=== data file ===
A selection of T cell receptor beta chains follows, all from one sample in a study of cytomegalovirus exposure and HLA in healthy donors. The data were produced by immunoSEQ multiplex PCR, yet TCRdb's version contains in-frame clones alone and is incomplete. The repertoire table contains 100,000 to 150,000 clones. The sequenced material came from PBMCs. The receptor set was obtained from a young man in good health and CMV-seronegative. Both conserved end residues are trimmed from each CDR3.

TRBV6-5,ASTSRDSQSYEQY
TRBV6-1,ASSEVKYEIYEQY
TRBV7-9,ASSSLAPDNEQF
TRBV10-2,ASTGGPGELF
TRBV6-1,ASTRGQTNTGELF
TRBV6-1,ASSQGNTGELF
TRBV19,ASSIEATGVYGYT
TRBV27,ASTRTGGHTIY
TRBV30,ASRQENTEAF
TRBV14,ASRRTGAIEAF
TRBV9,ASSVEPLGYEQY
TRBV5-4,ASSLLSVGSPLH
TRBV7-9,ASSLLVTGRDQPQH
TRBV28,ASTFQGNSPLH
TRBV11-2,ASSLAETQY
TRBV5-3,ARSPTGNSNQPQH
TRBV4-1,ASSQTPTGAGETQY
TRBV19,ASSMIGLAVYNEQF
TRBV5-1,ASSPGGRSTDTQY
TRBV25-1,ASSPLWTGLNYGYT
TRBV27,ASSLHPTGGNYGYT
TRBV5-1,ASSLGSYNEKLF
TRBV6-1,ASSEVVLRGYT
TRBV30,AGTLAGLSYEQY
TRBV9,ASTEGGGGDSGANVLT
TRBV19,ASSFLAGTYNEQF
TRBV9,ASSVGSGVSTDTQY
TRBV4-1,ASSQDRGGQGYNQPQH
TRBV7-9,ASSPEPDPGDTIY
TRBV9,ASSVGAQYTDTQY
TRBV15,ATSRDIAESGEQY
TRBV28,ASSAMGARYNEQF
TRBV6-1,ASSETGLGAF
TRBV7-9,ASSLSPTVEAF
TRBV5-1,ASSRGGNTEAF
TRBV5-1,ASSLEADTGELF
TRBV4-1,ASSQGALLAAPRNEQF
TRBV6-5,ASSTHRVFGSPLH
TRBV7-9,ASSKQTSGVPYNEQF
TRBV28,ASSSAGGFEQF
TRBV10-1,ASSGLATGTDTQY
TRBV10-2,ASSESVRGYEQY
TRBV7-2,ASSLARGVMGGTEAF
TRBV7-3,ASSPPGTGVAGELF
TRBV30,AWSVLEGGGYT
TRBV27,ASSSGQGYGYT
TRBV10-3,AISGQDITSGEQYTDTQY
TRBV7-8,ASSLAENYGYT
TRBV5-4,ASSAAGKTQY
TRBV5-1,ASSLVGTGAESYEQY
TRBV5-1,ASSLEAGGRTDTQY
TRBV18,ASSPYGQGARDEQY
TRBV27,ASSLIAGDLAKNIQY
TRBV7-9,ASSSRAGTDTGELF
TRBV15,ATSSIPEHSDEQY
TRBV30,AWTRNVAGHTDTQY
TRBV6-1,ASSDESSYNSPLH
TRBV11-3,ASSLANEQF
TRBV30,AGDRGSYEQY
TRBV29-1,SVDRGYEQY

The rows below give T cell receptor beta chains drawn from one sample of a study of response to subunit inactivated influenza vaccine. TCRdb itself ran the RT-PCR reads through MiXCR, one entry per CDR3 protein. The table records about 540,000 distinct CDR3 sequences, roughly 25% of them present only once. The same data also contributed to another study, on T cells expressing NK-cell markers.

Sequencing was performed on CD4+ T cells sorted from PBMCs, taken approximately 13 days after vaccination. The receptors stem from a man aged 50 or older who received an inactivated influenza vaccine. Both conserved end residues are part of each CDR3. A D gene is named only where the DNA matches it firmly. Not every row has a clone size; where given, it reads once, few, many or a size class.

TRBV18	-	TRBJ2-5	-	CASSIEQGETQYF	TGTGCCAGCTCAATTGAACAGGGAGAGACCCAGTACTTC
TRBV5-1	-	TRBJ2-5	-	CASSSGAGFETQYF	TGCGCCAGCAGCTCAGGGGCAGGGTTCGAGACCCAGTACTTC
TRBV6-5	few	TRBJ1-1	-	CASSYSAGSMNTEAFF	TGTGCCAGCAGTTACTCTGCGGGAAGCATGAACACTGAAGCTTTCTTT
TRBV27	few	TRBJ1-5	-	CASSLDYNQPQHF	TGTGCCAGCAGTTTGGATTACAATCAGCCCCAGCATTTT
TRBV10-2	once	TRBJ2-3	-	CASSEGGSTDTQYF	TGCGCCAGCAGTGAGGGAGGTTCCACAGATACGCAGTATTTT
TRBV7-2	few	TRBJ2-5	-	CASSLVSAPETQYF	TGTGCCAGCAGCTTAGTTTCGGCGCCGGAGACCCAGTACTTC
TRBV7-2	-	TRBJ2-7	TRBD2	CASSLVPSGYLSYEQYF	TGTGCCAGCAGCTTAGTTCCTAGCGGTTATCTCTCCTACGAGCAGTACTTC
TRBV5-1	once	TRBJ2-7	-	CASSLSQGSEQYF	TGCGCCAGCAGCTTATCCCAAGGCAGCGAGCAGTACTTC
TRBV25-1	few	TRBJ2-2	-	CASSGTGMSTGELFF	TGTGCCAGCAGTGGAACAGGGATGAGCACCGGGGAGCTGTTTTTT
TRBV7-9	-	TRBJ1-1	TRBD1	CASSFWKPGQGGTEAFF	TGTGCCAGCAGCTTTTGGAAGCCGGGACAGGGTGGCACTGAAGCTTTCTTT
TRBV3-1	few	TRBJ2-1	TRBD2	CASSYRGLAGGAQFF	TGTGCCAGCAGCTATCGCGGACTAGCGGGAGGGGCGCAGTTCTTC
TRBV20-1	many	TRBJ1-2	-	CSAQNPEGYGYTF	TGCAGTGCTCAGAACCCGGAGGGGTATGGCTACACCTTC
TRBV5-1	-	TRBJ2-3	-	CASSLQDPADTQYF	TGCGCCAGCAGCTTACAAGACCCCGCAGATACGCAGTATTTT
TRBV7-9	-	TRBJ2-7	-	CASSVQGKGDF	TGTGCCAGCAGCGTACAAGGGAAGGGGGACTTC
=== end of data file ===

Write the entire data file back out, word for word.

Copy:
A selection of T cell receptor beta chains follows, all from one sample in a study of cytomegalovirus exposure and HLA in healthy donors. The data were produced by immunoSEQ multiplex PCR, yet TCRdb's version contains in-frame clones alone and is incomplete. The repertoire table contains 100,000 to 150,000 clones. The sequenced material came from PBMCs. The receptor set was obtained from a young man in good health and CMV-seronegative. Both conserved end residues are trimmed from each CDR3.

TRBV6-5,ASTSRDSQSYEQY
TRBV6-1,ASSEVKYEIYEQY
TRBV7-9,ASSSLAPDNEQF
TRBV10-2,ASTGGPGELF
TRBV6-1,ASTRGQTNTGELF
TRBV6-1,ASSQGNTGELF
TRBV19,ASSIEATGVYGYT
TRBV27,ASTRTGGHTIY
TRBV30,ASRQENTEAF
TRBV14,ASRRTGAIEAF
TRBV9,ASSVEPLGYEQY
TRBV5-4,ASSLLSVGSPLH
TRBV7-9,ASSLLVTGRDQPQH
TRBV28,ASTFQGNSPLH
TRBV11-2,ASSLAETQY
TRBV5-3,ARSPTGNSNQPQH
TRBV4-1,ASSQTPTGAGETQY
TRBV19,ASSMIGLAVYNEQF
TRBV5-1,ASSPGGRSTDTQY
TRBV25-1,ASSPLWTGLNYGYT
TRBV27,ASSLHPTGGNYGYT
TRBV5-1,ASSLGSYNEKLF
TRBV6-1,ASSEVVLRGYT
TRBV30,AGTLAGLSYEQY
TRBV9,ASTEGGGGDSGANVLT
TRBV19,ASSFLAGTYNEQF
TRBV9,ASSVGSGVSTDTQY
TRBV4-1,ASSQDRGGQGYNQPQH
TRBV7-9,ASSPEPDPGDTIY
TRBV9,ASSVGAQYTDTQY
TRBV15,ATSRDIAESGEQY
TRBV28,ASSAMGARYNEQF
TRBV6-1,ASSETGLGAF
TRBV7-9,ASSLSPTVEAF
TRBV5-1,ASSRGGNTEAF
TRBV5-1,ASSLEADTGELF
TRBV4-1,ASSQGALLAAPRNEQF
TRBV6-5,ASSTHRVFGSPLH
TRBV7-9,ASSKQTSGVPYNEQF
TRBV28,ASSSAGGFEQF
TRBV10-1,ASSGLATGTDTQY
TRBV10-2,ASSESVRGYEQY
TRBV7-2,ASSLARGVMGGTEAF
TRBV7-3,ASSPPGTGVAGELF
TRBV30,AWSVLEGGGYT
TRBV27,ASSSGQGYGYT
TRBV10-3,AISGQDITSGEQYTDTQY
TRBV7-8,ASSLAENYGYT
TRBV5-4,ASSAAGKTQY
TRBV5-1,ASSLVGTGAESYEQY
TRBV5-1,ASSLEAGGRTDTQY
TRBV18,ASSPYGQGARDEQY
TRBV27,ASSLIAGDLAKNIQY
TRBV7-9,ASSSRAGTDTGELF
TRBV15,ATSSIPEHSDEQY
TRBV30,AWTRNVAGHTDTQY
TRBV6-1,ASSDESSYNSPLH
TRBV11-3,ASSLANEQF
TRBV30,AGDRGSYEQY
TRBV29-1,SVDRGYEQY

The rows below give T cell receptor beta chains drawn from one sample of a study of response to subunit inactivated influenza vaccine. TCRdb itself ran the RT-PCR reads through MiXCR, one entry per CDR3 protein. The table records about 540,000 distinct CDR3 sequences, roughly 25% of them present only once. The same data also contributed to another study, on T cells expressing NK-cell markers.

Sequencing was performed on CD4+ T cells sorted from PBMCs, taken approximately 13 days after vaccination. The receptors stem from a man aged 50 or older who received an inactivated influenza vaccine. Both conserved end residues are part of each CDR3. A D gene is named only where the DNA matches it firmly. Not every row has a clone size; where given, it reads once, few, many or a size class.

TRBV18	-	TRBJ2-5	-	CASSIEQGETQYF	TGTGCCAGCTCAATTGAACAGGGAGAGACCCAGTACTTC
TRBV5-1	-	TRBJ2-5	-	CASSSGAGFETQYF	TGCGCCAGCAGCTCAGGGGCAGGGTTCGAGACCCAGTACTTC
TRBV6-5	few	TRBJ1-1	-	CASSYSAGSMNTEAFF	TGTGCCAGCAGTTACTCTGCGGGAAGCATGAACACTGAAGCTTTCTTT
TRBV27	few	TRBJ1-5	-	CASSLDYNQPQHF	TGTGCCAGCAGTTTGGATTACAATCAGCCCCAGCATTTT
TRBV10-2	once	TRBJ2-3	-	CASSEGGSTDTQYF	TGCGCCAGCAGTGAGGGAGGTTCCACAGATACGCAGTATTTT
TRBV7-2	few	TRBJ2-5	-	CASSLVSAPETQYF	TGTGCCAGCAGCTTAGTTTCGGCGCCGGAGACCCAGTACTTC
TRBV7-2	-	TRBJ2-7	TRBD2	CASSLVPSGYLSYEQYF	TGTGCCAGCAGCTTAGTTCCTAGCGGTTATCTCTCCTACGAGCAGTACTTC
TRBV5-1	once	TRBJ2-7	-	CASSLSQGSEQYF	TGCGCCAGCAGCTTATCCCAAGGCAGCGAGCAGTACTTC
TRBV25-1	few	TRBJ2-2	-	CASSGTGMSTGELFF	TGTGCCAGCAGTGGAACAGGGATGAGCACCGGGGAGCTGTTTTTT
TRBV7-9	-	TRBJ1-1	TRBD1	CASSFWKPGQGGTEAFF	TGTGCCAGCAGCTTTTGGAAGCCGGGACAGGGTGGCACTGAAGCTTTCTTT
TRBV3-1	few	TRBJ2-1	TRBD2	CASSYRGLAGGAQFF	TGTGCCAGCAGCTATCGCGGACTAGCGGGAGGGGCGCAGTTCTTC
TRBV20-1	many	TRBJ1-2	-	CSAQNPEGYGYTF	TGCAGTGCTCAGAACCCGGAGGGGTATGGCTACACCTTC
TRBV5-1	-	TRBJ2-3	-	CASSLQDPADTQYF	TGCGCCAGCAGCTTACAAGACCCCGCAGATACGCAGTATTTT
TRBV7-9	-	TRBJ2-7	-	CASSVQGKGDF	TGTGCCAGCAGCGTACAAGGGAAGGGGGACTTC